As a new year rolls around and the guilt from eating one too many mince pies comes with it, so too does the temptation to give that diet which seems all the rage on Instagram a go. From expensive diet plans to the exclusion of certain food groups, the promise of a quick, simple health fix comes in diverse forms. But do they actually work?
The gluten-free diet is one that has taken the world of nutrition by storm in recent years. With claims that going gluten-free can clear up your skin, give you a flatter stomach or a better night’s sleep, it is of little surprise that people are increasingly opting for gluten-free alternatives to their favourite meals and snacks. However, unless you suffer from coeliac disease or IBS there is little evidence to support the advertised health benefits of this fad. Somewhat ironically, gluten-free foods are often less nutritious, given that they typically have a reduced amount of fibre and other micronutrients. In fact, researchers from Columbia University Medical Centre have suggested that going gluten-free could potentially make you more at risk of developing heart disease due to the reduced number of whole grains it leads people to consume which are proven to improve heart health. Instead, it is far more likely that those who are willing to completely change their diet and cut out gluten are also more likely to make other healthy changes, like eating more fruits and vegetables, which the benefits falsely linked to a gluten-free diet can be attributed to.
Somewhat ironically, gluten-free foods are often less nutritious, given that they typically have a reduced amount of fibre and other micronutrients.
One approach to dieting that has always perplexed me is the juice cleanse. A favourite among celebrities in Hollywood and on social media, these fads are claimed to purge your body of toxins and help you shed weight in no time. While juice fasts involve drinking only liquids, the length of detoxes can vary anywhere from three days to three weeks. Although an influx of fruit and veg may seem a great way of nourishing your temple, they can actually be quite dangerous and ineffective. The first problem with diets such as the juice fast is the idea that your body needs help to cleanse itself of toxins. Your body already does a perfectly good job of this with the trusty help of your liver and kidneys and doesn’t need to be drowned in pulverised fruits and vegetables in order to do so. Secondly, while low in calories and therefore helping you to achieve the calorie deficit needed to lose weight, juice cleanses can result in a person consuming as few as 800 calories a day which risks sending the body into starvation mode. Additionally, there is no scientific evidence to support juice cleanses and their claim to put you on the track to achieving good health. However, there is evidence to suggest that they will significantly reduce the weight of your wallet with many juice fast regimens requiring the purchasing of pre-made juices, which don’t come cheap.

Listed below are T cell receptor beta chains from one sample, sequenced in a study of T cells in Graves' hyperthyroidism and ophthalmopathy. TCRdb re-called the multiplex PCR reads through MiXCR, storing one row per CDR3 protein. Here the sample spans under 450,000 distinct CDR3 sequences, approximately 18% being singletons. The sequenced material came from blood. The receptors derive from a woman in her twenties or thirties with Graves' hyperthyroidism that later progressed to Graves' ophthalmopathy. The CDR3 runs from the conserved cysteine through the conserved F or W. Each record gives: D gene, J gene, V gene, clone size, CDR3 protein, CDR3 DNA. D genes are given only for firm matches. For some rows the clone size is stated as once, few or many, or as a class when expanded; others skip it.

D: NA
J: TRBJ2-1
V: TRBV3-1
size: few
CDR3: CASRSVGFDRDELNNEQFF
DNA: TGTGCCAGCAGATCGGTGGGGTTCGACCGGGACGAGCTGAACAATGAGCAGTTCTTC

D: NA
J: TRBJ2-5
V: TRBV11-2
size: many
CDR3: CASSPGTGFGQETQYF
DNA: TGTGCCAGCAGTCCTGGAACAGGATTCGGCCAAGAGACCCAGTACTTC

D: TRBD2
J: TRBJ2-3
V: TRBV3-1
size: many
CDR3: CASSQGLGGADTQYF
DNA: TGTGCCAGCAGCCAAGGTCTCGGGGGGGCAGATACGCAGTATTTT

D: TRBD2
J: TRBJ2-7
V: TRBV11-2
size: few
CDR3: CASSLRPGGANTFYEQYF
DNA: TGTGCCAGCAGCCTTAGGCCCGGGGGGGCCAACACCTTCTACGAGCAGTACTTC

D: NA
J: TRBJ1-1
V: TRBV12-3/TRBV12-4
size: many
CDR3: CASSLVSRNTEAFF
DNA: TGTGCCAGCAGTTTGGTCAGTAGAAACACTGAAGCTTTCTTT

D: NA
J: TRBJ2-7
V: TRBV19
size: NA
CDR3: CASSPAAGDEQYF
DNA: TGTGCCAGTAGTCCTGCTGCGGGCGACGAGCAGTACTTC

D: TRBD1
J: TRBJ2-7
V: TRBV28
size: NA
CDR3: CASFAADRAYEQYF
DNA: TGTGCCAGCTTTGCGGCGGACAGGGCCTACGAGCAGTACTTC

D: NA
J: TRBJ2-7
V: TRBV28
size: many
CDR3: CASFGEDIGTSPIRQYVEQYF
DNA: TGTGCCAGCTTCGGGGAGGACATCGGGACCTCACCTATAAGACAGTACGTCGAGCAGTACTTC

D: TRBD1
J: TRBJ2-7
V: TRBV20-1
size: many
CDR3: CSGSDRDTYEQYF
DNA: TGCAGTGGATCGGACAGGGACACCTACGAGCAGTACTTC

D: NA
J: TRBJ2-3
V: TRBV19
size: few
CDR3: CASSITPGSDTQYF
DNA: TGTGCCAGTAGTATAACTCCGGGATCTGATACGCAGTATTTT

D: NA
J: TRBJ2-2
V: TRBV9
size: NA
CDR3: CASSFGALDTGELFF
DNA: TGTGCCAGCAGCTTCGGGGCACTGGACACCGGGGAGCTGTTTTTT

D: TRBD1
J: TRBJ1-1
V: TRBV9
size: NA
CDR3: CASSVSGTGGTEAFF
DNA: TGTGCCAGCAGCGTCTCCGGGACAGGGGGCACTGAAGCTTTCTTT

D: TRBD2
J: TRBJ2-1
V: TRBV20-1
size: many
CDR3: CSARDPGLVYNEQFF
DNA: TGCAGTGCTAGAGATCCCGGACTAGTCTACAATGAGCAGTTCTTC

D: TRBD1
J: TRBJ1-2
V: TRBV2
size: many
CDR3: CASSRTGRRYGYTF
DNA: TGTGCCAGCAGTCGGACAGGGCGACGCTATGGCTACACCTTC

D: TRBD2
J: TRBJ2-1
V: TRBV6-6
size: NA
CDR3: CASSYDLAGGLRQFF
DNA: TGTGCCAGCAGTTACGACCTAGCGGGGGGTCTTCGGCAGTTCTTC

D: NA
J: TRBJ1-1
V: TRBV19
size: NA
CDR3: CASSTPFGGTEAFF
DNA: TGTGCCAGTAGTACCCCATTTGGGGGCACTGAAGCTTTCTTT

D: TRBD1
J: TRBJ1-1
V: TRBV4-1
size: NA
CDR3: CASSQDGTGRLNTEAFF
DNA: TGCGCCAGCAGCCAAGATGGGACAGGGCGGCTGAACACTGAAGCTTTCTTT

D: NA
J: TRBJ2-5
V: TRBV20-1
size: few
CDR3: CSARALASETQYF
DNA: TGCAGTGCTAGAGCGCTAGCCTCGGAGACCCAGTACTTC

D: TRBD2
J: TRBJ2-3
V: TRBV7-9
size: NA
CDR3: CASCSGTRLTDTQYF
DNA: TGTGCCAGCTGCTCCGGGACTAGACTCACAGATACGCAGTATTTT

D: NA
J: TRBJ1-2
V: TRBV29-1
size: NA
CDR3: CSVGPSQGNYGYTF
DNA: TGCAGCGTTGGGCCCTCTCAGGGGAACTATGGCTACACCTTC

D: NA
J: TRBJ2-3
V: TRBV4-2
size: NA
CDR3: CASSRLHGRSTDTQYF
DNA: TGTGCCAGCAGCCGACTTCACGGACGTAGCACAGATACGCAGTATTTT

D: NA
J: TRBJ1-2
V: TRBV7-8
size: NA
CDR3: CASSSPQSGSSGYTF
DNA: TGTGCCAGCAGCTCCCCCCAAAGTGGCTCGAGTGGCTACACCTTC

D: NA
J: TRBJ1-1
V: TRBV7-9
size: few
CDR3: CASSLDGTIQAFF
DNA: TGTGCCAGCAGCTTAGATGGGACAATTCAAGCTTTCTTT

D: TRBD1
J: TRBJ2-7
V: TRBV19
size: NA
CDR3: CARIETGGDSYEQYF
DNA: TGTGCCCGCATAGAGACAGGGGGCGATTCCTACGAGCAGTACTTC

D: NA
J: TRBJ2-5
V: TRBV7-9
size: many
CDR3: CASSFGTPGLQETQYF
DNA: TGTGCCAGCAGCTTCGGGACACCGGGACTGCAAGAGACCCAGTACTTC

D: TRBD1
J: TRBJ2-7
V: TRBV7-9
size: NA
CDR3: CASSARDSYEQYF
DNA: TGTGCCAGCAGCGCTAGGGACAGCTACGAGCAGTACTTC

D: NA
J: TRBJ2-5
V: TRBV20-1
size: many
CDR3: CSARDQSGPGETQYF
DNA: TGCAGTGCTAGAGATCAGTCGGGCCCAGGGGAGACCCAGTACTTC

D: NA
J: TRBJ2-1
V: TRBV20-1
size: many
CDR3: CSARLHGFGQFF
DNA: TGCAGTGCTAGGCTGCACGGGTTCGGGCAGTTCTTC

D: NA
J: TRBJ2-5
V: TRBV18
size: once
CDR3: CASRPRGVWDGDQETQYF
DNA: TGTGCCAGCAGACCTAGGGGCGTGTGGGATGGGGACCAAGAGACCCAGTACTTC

Perhaps most notorious of all health fads is the low-carb diet. The Atkins or Ketogenic diet are among those health fads which advocate restricting carbohydrate intake and increasing fat and protein consumption. The idea behind this is to reduce the body’s glycogen stores and make the body’s fat stores its primary source of fuel. If carried out safely and for a short amount of time, it is possible to see fast, positive results and studies have linked a low carbohydrate diet with the prevention of heart disease, diabetes and obesity. Perhaps an ideal option for those looking to shed the few extra pounds they may have earned over the winter. But, as with all diets, if taken to the extreme it can result in a lack of vital nutrients needed to stay healthy. For example, a low-carb intake can deprive your body of fibre, resulting in poor digestion and insulin regulation. Yet, the most glaring problem with a low-carb diet is how sustainable it is. While proven to be a quick way to lose weight, such a strict diet is hard to maintain and may have adverse effects on your body and mental health if carried out long-term.
Ultimately, there is no fast-track route to good health; it requires dedication and discipline but most importantly, it must be sustainable.
While the multitude of health fads can be an attractive option when you’re feeling a little bit more insulated this time of year, they may not always be the best option for those looking to achieve a healthy lifestyle in the long-term and can actually prove quite dangerous. Ultimately, there is no fast-track route to good health; it requires dedication and discipline but most importantly, it must be sustainable. You’re not going to want to stick to a diet that separates you from your favourite foods. So, if this year you’re hoping to achieve a body you’re happy with, make sure you do it safely, that you educate yourself about the food you eat and treat yourself every once in a while.bookmark me